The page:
innovative and exciting enhancement to the theory of dance, reducing it to its
most primal elements.
Another movement in this dance style I term the *piede al pavimento* ("foot to
the floor"), which is representative of its motions. In this step, almost the
perfect opposite of the previous one, one keeps one's body quite still. One
raises the leg quite high, so that the knee is level with the chest, then
brings it sharply down on the next beat. This movement is generally repeated,
perhaps eight or ten times, always keeping with the same foot. Note that one
should not simply kick; the motion is made entirely by the upper leg, keeping
the calves vertical. Dr. Pinorsky of the ITTS Ancient Biologies Division has
suggested that this movement is to be done when the dancer's foot has gone to
sleep. The author considers Dr. Pinorsky a wiseass.
Many of the dance steps important to this period derive from imitation of the
dances of high-ranking officials, who were great patrons of the arts as part of
their day-to-day lives. One such step is the *girando d'Elvis*, based upon the
innovations of a fellow who apparently, as part of his career as a professional
soldier, would entertain his fellow troops with his bardic and terpsichoric
skills. This step is similar to the *anca botta*, and may, indeed, be a
primordial version of it. The shoulders are more relaxed in the *girando*, and
the hip motion smoother, and more circular. It may be that this movement was
formalized over the years, and degenerated into the somewhat jerkier motion
apparent in "Club Muh-too".
Similarly, the *rotolando* ("rolling") figure is derived from a gentleman who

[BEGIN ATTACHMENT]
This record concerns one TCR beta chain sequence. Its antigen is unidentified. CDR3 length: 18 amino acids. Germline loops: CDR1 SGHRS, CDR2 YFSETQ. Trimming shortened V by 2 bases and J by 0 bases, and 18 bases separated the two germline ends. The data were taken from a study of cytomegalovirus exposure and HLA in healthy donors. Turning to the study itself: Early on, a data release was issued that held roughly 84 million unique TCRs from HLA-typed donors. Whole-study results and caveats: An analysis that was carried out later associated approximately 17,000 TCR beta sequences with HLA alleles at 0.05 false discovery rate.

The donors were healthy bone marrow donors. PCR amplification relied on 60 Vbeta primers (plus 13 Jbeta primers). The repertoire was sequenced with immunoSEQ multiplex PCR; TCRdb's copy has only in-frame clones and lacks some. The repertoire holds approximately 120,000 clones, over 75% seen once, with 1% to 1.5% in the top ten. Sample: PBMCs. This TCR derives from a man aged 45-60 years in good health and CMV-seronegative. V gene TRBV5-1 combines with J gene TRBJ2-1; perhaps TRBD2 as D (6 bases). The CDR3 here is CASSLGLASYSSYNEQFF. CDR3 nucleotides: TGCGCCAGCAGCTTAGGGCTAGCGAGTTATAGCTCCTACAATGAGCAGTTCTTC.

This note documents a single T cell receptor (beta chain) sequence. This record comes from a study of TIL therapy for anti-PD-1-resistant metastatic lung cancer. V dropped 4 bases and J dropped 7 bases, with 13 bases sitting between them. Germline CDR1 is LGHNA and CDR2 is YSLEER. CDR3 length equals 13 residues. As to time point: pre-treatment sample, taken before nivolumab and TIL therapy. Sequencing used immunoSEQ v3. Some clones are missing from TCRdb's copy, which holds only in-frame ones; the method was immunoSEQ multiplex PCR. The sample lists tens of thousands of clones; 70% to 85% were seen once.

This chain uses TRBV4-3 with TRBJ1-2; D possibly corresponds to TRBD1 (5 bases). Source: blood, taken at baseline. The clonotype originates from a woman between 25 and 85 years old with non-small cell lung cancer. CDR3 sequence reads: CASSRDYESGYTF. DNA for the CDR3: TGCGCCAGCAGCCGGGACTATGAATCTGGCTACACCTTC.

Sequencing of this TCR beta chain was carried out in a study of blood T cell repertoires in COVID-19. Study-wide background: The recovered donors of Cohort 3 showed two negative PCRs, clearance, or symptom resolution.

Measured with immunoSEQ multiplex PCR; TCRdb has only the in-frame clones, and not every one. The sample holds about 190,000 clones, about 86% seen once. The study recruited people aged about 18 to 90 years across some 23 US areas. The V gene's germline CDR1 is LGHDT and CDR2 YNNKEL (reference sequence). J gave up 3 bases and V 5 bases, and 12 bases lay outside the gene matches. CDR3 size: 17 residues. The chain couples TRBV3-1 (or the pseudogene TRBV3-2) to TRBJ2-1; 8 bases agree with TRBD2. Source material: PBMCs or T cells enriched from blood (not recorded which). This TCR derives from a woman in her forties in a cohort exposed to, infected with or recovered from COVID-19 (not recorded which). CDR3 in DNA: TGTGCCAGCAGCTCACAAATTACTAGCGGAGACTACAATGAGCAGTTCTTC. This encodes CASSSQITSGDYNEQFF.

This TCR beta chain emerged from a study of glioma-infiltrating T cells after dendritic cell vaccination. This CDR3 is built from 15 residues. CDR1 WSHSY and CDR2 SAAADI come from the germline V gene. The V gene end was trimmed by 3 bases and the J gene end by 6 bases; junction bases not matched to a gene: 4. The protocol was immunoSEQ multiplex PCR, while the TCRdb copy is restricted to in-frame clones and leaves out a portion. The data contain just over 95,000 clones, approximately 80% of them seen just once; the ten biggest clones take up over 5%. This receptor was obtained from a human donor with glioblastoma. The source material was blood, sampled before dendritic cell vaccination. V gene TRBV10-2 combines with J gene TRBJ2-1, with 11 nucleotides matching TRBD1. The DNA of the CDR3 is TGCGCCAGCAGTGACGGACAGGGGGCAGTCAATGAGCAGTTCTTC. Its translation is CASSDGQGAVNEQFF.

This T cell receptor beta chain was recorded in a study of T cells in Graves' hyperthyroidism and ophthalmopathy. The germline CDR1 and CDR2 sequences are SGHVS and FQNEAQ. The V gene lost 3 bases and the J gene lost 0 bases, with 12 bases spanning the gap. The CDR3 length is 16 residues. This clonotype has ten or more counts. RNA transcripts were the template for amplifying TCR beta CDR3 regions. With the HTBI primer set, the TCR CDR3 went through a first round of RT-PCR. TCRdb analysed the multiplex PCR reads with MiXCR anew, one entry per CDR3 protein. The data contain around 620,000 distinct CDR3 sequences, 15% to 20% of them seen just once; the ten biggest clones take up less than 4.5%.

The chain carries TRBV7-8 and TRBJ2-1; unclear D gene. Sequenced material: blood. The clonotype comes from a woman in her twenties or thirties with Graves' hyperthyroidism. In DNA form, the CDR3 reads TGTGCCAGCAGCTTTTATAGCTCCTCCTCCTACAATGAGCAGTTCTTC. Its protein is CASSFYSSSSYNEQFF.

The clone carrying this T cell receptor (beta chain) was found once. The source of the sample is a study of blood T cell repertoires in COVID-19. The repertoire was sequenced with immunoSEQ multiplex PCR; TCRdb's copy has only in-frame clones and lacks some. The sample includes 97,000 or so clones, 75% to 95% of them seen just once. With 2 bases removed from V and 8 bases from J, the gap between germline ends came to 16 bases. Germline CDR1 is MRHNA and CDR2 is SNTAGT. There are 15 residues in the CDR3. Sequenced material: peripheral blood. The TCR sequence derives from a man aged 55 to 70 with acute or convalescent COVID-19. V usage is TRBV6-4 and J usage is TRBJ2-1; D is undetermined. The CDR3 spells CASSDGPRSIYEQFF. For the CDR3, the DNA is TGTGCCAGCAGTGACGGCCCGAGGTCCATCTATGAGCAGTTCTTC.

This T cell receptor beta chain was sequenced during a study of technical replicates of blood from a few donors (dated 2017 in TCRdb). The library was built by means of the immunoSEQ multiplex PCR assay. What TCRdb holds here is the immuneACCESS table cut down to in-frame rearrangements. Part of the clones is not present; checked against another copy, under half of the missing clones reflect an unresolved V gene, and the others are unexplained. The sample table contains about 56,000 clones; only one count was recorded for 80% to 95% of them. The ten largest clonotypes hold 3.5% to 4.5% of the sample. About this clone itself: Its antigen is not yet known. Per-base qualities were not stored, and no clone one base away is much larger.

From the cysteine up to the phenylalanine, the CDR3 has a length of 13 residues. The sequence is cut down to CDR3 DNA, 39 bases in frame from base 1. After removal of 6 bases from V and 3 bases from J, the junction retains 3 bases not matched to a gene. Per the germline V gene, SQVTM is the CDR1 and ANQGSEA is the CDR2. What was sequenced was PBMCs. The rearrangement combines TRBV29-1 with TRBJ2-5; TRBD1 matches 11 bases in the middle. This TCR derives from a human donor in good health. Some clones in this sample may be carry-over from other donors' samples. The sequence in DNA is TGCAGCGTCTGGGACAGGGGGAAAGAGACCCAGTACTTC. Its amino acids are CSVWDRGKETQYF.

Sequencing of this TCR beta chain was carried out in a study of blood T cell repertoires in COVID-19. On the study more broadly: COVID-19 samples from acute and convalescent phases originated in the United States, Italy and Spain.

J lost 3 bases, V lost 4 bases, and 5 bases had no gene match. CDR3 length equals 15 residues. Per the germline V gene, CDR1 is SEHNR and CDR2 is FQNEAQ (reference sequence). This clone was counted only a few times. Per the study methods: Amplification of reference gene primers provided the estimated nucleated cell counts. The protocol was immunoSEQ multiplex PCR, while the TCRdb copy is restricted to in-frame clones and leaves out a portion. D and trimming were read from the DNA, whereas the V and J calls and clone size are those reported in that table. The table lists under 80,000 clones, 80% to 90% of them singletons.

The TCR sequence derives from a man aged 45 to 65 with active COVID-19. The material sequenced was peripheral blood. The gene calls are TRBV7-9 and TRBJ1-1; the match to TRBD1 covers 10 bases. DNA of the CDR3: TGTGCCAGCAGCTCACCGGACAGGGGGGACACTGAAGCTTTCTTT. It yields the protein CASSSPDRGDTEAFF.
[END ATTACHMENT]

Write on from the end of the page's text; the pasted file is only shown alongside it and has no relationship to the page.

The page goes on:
appears to have risen in rank through the ritualized tournaments of the day.
Variously known as "Sly" or "Rocky", we have fragmentary video excerpts showing
him ritually rotating his clenched hands while hitting a small bag, apparently
to develop necessary callouses for the tournaments. This movement appears to
have been appropriated by the creators of a specialized form of wiggle dance,
known as "disco" (Dr. Hindmity has suggested that the name derives from the
"flying disc" paranoias present at the time. The lighting within a "disco", he
points out, is highly evocative of the lights that these mystic discs were
supposed to have.) Dancers of the "disco" would rotate their hands quickly in
front of their bodies (although without hitting anything), in reverence to this
The field of 20th century dance has only just begun to be explored, and the
evidence is still fragmentary. Nonetheless, we can make confident guesses about
the culture and dance of the time, based on the evidence that we do have. The
author encourages others to observe what evidence they may find, and add to our
knowledge of the original Postmodern Ages.
James October is a researcher for the Institute for Trans-Temporal Studies,
currently doing his doctor's thesis on the proto-culture of late 20th century
America, with a particular focus on the dance of the era. Mark Waks simply has
a perverse sense of humor.
[Inspiration credit to Lord Richard de Lacy, who first said "Twentieth
Century Wiggle Dance" in my hearing...]
-- Justin du Coeur AKA James October
Who actually *watched* Club MTV for an
entire week, as research for this